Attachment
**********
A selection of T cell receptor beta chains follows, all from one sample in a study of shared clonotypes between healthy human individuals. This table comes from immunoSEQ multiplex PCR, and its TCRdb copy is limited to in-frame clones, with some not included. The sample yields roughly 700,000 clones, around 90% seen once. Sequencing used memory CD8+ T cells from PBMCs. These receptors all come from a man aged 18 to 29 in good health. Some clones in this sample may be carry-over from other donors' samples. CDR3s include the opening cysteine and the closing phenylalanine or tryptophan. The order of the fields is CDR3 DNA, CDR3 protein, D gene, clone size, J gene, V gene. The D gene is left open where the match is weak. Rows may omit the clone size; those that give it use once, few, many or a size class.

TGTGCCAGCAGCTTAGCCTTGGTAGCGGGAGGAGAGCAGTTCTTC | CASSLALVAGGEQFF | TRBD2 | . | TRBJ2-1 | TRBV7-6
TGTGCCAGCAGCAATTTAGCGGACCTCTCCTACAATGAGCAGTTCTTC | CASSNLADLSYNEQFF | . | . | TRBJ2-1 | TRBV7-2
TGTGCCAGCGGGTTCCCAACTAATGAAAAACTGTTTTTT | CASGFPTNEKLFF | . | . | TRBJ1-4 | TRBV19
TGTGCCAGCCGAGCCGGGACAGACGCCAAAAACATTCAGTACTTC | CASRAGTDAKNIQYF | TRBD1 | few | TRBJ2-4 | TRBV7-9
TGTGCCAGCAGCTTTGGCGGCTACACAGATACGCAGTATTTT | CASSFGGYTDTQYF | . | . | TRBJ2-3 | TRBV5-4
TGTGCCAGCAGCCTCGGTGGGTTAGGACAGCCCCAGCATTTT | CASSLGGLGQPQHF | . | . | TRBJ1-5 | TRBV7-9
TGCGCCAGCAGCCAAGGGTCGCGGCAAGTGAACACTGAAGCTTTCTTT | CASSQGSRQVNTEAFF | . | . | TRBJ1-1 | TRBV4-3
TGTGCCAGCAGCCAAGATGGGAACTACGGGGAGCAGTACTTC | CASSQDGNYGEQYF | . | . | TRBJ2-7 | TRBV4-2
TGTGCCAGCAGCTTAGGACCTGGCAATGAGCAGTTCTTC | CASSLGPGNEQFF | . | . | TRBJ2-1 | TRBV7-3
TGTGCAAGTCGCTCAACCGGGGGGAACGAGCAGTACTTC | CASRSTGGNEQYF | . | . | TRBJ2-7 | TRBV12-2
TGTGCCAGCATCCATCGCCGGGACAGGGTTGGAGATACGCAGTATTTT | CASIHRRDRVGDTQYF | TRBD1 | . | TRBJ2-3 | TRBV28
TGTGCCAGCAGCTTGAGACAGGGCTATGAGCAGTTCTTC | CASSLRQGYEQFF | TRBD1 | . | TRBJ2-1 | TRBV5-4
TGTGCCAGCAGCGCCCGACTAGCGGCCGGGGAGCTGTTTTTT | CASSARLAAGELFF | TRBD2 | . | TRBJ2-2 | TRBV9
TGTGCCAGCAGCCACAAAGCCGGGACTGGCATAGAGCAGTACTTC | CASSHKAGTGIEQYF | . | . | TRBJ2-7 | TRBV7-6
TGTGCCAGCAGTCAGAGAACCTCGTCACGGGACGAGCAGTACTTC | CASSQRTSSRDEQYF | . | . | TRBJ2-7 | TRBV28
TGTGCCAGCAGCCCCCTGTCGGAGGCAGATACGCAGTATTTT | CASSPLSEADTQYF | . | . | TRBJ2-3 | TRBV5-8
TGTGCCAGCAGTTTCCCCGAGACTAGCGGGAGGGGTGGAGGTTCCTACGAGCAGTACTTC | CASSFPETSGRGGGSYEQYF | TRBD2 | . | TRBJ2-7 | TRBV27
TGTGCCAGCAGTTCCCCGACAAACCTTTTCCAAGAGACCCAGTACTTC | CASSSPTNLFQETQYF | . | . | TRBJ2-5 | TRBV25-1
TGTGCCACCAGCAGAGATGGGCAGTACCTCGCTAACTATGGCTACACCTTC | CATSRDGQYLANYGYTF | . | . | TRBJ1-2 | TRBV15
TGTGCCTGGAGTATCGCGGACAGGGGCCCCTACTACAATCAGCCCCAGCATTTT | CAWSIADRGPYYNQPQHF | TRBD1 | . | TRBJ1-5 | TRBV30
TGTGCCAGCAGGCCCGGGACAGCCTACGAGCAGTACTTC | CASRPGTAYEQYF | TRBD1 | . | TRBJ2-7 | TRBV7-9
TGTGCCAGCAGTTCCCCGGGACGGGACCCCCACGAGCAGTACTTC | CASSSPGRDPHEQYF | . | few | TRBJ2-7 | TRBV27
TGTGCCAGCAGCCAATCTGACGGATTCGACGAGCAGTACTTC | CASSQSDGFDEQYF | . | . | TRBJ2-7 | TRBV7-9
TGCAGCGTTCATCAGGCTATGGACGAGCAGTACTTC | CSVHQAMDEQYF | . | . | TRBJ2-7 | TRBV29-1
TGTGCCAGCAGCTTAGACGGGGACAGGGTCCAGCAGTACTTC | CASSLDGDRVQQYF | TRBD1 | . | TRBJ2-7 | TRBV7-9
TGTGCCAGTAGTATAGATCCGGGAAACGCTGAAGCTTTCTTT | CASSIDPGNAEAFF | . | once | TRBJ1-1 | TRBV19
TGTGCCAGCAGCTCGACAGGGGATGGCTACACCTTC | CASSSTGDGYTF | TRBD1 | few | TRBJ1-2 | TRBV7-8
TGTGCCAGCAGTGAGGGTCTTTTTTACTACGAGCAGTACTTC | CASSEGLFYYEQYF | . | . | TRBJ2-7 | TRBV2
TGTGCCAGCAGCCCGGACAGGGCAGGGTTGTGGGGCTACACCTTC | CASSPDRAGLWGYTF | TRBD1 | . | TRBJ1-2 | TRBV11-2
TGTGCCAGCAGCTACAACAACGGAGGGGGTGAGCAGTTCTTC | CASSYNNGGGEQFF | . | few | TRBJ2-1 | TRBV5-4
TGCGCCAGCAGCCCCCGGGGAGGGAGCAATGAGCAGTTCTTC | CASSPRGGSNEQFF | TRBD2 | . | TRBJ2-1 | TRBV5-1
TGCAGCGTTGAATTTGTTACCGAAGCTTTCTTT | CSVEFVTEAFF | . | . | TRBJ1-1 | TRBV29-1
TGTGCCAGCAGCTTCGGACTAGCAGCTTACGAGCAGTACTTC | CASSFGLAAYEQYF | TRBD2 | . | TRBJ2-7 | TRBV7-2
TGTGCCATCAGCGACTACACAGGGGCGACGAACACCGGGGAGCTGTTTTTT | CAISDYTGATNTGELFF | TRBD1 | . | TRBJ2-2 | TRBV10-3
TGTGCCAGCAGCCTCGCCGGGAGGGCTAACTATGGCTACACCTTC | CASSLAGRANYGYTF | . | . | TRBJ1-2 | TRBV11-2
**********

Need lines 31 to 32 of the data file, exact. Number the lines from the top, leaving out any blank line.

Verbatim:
TGTGCCAGCAGCTACAACAACGGAGGGGGTGAGCAGTTCTTC | CASSYNNGGGEQFF | . | few | TRBJ2-1 | TRBV5-4
TGCGCCAGCAGCCCCCGGGGAGGGAGCAATGAGCAGTTCTTC | CASSPRGGSNEQFF | TRBD2 | . | TRBJ2-1 | TRBV5-1